How to Measure Flour Accurately Every Time

Updated: Oct. 27, 2023

Baking is a science! Too much or too little flour can totally alter a recipe. Our Test Kitchen shows you how to measure flour correctly so you'll get your best-ever bakes.

All good bakers know their craft is just as much science as it is art. And any good science experiment requires precision for the best results. With baking, that means getting the right times, temperatures and—perhaps most importantly—measurements. Getting accurate measurements can be tricky, though, especially with finer ingredients such as flour.

To illustrate how easy it is to make a measuring mistake, we devised an impromptu test. Our Test Kitchen pros asked other Taste of Home staffers to measure flour as they would at home, and the results were staggering. Some measured cups of flour as light as 3 ounces and some as heavy as 5-1/2 ounces. In short, a far cry from the correct weight of a cup of flour: 4-1/4 ounces. That extra ounce or two can turn your favorite chocolate chip cookies into hockey pucks. Yikes!

To make sure you don’t run into problems the next time you’re craving a cookie, our Test Kitchen prepared a short refresher on how to properly measure flour for perfect cookies (and cakes and brownies) every time.

Learn more about how to correctly measure ingredients.

Tools You’ll Need

How to Measure Flour by Volume

For most home bakers, measuring by volume with a measuring cup is standard practice. But there are some secrets to getting a more accurate measurement with this basic tool. As a rule, flour should not be compacted when being measured—you’ll end up with far too much of the ingredient.

Here’s how to properly measure flour by volume:

Step 1: Fluff It up

Flour settles in storage, so it needs to be loosened by giving it a good stir with a spoon or whisk. Aerating the flour helps prevent overmeasuring.

Step 2: Fill the cup

Next, spoon the flour into a measuring cup until heaping (piled beyond the rim of the measuring cup). Never scoop the flour with the measuring cup!

Person using a knife to even off the top of a measuring cup filled with flourTaste of Home

Step 3: Level it Off

Finally, level the flour with the flat side of a knife. This should give you about 125 grams (4-1/4 ounces) of flour—a standard cup.

How to Measure Flour by Weight

Person using a spoon to scoop flour into a small bowl on a scaleTaste of Home

For the most precise measurement, our Test Kitchen recommends using a kitchen scale. To measure flour (or any ingredient), place a bowl on the scale, zero the tare and then add your flour.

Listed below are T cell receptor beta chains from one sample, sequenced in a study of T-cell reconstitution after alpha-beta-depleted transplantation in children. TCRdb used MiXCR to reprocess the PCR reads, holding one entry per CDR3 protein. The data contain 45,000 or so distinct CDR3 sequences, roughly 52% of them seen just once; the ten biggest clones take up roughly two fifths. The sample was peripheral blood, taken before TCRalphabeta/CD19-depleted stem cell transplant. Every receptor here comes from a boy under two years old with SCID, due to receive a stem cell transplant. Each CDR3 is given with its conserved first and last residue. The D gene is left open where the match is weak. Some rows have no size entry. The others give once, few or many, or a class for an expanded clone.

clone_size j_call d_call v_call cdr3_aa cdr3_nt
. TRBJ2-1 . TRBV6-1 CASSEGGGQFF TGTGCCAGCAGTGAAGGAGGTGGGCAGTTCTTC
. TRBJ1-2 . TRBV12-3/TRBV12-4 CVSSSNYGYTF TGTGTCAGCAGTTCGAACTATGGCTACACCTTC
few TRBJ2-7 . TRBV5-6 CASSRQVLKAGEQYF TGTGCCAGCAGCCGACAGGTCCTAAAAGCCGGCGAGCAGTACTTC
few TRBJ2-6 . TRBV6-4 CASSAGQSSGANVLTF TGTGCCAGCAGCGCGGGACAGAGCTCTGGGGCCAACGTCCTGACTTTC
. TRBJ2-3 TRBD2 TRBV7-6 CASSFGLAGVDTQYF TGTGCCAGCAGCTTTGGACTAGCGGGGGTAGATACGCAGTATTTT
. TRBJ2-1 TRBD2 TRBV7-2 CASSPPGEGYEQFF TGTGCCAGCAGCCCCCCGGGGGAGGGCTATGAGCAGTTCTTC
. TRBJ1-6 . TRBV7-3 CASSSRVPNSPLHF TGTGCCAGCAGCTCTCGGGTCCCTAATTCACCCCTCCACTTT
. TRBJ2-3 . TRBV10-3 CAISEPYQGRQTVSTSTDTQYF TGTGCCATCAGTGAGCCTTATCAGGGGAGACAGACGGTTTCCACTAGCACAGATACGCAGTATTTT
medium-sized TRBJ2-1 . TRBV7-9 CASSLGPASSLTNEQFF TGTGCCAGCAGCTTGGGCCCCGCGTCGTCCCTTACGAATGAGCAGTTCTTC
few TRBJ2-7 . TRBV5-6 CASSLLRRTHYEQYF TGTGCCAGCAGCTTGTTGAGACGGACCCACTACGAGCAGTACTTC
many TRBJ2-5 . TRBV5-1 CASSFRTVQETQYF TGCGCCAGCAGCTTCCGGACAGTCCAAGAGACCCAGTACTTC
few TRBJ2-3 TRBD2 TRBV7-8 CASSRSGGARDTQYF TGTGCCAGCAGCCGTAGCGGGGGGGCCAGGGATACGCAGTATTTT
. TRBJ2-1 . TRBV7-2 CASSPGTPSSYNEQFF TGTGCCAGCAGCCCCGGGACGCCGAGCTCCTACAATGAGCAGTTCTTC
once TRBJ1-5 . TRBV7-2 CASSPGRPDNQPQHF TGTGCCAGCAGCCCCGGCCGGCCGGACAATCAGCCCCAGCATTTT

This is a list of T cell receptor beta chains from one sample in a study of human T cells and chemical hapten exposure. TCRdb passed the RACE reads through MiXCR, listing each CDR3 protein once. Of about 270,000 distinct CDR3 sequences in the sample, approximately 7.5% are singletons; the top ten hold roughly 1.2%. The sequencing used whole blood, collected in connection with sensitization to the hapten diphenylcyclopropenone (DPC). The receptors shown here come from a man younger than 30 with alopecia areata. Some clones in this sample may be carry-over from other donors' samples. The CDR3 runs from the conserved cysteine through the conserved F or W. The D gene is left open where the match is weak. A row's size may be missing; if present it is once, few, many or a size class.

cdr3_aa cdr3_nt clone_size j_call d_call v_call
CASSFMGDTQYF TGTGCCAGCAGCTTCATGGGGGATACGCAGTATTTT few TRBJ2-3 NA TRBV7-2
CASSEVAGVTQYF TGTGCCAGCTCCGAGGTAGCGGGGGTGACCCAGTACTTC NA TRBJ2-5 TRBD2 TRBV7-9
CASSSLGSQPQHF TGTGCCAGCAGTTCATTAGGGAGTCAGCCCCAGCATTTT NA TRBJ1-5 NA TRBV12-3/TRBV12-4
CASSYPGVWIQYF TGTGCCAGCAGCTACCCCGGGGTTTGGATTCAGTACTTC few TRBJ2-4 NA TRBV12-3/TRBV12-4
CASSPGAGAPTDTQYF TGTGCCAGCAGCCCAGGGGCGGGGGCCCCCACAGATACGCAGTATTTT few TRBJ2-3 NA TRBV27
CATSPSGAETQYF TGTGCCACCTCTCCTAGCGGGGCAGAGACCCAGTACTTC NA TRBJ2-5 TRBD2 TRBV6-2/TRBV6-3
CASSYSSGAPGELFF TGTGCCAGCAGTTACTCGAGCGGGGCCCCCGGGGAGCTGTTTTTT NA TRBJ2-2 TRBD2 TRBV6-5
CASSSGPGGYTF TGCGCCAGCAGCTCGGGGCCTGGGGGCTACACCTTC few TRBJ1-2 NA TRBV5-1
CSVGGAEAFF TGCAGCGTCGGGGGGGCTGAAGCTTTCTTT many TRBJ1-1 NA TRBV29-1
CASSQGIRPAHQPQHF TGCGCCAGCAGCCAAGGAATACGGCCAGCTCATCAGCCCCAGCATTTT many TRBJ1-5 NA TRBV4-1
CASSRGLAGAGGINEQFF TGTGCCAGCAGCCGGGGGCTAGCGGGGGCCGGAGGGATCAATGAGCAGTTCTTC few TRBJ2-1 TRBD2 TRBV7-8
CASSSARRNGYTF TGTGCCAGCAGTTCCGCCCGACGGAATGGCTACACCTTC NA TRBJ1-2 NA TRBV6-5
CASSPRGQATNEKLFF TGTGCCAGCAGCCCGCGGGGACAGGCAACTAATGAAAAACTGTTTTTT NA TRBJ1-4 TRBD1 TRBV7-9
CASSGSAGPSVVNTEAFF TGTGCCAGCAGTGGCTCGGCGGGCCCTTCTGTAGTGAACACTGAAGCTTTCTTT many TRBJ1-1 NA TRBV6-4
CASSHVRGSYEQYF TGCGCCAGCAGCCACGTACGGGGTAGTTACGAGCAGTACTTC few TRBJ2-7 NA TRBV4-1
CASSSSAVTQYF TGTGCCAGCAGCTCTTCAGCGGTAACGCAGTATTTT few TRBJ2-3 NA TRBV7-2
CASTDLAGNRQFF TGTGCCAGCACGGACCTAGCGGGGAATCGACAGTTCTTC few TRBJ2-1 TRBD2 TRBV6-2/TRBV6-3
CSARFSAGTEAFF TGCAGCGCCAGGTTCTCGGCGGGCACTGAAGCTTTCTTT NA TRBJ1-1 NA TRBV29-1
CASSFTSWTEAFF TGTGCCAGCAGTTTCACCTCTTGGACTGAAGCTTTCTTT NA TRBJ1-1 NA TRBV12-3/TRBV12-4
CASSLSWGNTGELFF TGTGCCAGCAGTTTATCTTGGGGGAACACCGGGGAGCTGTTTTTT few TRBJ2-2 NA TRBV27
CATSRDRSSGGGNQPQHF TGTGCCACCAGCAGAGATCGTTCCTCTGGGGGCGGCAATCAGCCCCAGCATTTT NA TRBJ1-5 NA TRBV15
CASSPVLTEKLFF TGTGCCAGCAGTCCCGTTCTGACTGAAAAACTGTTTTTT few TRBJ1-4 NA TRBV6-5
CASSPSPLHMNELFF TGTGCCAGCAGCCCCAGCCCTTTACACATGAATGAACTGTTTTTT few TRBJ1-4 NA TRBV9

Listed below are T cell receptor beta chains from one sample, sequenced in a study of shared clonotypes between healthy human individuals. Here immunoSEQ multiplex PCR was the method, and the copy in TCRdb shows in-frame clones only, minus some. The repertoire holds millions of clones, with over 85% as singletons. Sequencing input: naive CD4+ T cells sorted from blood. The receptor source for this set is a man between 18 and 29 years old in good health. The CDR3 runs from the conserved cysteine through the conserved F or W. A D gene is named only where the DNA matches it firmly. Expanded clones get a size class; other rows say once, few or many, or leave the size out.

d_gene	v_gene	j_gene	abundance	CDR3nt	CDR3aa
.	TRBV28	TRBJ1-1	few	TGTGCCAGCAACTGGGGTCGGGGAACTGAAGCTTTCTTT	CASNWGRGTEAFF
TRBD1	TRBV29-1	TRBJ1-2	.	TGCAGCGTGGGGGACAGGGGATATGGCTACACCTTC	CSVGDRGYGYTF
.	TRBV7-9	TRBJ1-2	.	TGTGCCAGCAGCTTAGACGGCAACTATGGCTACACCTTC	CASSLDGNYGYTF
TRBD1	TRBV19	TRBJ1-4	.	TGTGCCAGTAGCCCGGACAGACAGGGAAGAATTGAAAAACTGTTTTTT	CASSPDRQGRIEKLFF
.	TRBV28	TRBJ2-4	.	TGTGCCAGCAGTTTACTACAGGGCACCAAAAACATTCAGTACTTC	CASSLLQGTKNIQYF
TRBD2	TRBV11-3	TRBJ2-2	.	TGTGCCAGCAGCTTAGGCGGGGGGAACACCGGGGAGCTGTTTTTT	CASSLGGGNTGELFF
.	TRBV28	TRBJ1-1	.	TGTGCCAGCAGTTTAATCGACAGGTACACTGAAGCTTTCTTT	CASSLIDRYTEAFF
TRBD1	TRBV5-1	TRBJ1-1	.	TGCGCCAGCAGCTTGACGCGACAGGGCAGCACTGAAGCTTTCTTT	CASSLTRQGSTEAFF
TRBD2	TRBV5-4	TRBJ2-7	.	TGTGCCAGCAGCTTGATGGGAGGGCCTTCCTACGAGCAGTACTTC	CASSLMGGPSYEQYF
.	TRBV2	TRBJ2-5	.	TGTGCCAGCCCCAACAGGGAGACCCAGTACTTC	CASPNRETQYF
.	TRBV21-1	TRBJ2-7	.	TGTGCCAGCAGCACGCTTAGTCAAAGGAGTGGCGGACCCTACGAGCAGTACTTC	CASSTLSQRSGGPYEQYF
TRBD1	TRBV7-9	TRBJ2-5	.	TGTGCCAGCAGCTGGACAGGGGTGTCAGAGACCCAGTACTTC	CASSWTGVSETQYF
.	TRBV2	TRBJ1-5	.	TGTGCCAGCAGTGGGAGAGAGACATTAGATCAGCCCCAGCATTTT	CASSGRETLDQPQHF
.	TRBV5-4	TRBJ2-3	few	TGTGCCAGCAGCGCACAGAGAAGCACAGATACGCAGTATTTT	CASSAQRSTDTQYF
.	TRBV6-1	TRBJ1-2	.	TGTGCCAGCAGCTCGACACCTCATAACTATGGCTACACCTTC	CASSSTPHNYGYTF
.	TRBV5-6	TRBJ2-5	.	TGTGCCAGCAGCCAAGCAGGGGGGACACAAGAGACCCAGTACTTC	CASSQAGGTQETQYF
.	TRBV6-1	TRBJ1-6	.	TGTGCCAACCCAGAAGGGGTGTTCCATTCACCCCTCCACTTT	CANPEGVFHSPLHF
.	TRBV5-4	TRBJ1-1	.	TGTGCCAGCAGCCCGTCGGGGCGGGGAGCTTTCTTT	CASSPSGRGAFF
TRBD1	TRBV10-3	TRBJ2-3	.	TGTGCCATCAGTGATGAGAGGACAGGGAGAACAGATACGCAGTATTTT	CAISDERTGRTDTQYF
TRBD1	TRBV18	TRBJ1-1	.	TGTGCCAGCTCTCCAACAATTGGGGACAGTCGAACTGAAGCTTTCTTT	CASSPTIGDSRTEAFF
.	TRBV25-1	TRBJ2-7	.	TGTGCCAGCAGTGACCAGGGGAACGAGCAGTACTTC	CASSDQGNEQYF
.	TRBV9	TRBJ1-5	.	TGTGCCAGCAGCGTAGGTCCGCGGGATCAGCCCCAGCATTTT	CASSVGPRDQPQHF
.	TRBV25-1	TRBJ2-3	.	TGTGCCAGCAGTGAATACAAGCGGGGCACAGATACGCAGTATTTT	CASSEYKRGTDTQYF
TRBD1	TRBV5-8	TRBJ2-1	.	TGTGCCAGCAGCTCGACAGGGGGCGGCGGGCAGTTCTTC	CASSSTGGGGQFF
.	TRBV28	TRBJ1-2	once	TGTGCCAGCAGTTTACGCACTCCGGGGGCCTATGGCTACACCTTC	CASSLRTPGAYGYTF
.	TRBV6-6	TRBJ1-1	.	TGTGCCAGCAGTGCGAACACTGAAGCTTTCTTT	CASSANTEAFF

You can use the table below for exact weights and measures for the most common types of flours. Find more on how to measure without measuring cups.

Convert Cups to Grams

FLOURS 1/4 Cup 1/3 Cup 1/2 Cup 2/3 Cup 3/4 Cup 1 Cup
All-Purpose 30 45 60 85 95 125
Cake 35 45 70 90 100 140
Self-Rising 30 45 60 85 95 125
Whole Wheat 30 40 60 80 90 120
All weights are in grams.

Tips for Measuring Flour

Here are our top tips for how to properly measure flour:

  • Never sift your flour before measuring, unless your recipe specifically says to. Doing so will result in a lot less flour than what the recipe calls for.
  • Before measuring, fluff up the flour in the container by stirring with a spoon or whisk.

  • Don’t use your measuring cup to scoop the flour. Always spoon it into the measuring cup for better accuracy.

  • There’s a right way to measure wet and dry ingredients, so make sure you’re using a measuring cup that’s made for dry ingredients. A coffee mug, rice measuring cup or a measuring cup for wet ingredients won’t give you the correct result!
  • Don’t pack the flour down as you’re scooping with the spoon or by shaking the cup. Compressing the flour will give you an inaccurate result.

At the end of the day, baking is still a science, so it’s important to get as close to the correct amount of flour as possible. Another example? A “pinch of salt” is actually 1/16 of a teaspoon! Here are the exact measurements for a pinch, a dash and a shake so you can be precise.

Also check out our guide on how to cut a recipe in half.